Work with your Advisor to either set new goals or plan additional activities for your current goals. Remember, you can carry the hours spent earning one award with you to the next level. You will repeat steps 2, 3, and 4 at each award level. Start working toward your next award immediately. Record your next level on Submittable.
HORIZON & LEADERSHIP AWARDS
The Wallop Howard Leadership Award is presented to individuals in the public sector who have displayed outstanding commitment to improving the lives of our nation’s young people and providing critical support in The Congressional Award Foundation’s efforts to make the program a national opportunity. The award is presented by The Congressional Award Joint Leadership Commission, comprised of the Speaker and Minority Leader of the House and Majority and Minority Leaders of the Senate.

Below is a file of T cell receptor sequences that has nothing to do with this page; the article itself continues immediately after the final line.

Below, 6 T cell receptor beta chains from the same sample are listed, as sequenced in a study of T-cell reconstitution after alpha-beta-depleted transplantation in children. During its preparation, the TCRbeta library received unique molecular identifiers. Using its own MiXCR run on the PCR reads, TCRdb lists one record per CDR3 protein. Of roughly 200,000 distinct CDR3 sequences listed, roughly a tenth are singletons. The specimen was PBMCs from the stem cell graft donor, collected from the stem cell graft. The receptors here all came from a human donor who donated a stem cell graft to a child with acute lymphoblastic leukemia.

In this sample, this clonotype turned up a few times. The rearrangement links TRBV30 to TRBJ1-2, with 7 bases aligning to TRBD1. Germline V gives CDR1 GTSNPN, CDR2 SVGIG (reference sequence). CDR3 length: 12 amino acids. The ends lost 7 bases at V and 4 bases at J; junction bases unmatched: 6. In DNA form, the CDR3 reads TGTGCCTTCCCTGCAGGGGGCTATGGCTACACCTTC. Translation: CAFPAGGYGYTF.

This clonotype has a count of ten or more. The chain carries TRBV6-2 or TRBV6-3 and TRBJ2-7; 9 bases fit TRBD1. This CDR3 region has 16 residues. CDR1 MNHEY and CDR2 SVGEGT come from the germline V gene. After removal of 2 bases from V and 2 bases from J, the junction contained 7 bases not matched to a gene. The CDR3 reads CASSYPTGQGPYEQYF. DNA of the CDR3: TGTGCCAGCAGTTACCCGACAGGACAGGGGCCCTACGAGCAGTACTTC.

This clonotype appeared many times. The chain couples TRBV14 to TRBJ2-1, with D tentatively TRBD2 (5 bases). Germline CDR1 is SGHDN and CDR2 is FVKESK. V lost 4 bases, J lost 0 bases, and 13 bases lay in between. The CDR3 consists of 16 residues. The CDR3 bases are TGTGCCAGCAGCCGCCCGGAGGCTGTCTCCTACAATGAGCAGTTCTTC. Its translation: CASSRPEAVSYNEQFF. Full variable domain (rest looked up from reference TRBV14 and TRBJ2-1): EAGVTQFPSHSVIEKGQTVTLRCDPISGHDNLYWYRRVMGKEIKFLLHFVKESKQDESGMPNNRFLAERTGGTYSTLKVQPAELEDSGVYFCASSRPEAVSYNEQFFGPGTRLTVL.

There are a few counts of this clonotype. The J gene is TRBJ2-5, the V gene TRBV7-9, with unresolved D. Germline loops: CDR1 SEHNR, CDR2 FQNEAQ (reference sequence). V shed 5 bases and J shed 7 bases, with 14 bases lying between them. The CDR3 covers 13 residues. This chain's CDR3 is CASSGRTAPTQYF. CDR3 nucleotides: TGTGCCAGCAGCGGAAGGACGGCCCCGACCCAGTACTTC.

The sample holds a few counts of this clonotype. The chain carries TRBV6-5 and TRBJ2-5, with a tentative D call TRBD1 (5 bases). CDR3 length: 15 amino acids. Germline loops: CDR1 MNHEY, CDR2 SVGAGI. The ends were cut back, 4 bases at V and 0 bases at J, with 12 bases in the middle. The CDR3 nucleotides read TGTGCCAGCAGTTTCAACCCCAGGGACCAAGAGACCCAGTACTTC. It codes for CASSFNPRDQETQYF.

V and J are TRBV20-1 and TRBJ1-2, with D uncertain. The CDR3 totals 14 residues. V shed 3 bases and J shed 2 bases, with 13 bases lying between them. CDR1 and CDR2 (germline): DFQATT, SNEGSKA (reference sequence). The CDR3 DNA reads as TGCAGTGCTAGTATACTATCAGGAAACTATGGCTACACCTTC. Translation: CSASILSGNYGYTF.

1994 | President & Mrs. Jimmy Carter, Senator Malcolm Wallop, Congressman James Howard
1995 | The Honorable John Glenn, Congressman Tom Bliley
1996 | His Royal Highness Prince Phillip, Senator Mark Hatfield
1997 | Senator Bob Dole, Congressman Esteban Torres
1998 | Senator Robert Byrd, Congressman Dan Schaefer
1999 | Secretary of State Colin Powell, Judith McHale
2000 | First Lady Nancy Reagan, Congressman Charles Rangel
2001 | Congressman Donald Payne
2002 | Congressman Major Owens
2003 | Congressional Award Chairman Thomas Campbell
2006 | Congressman Ed Pastor
2007 | Senator Mike Enzi, Congressman Rush Holt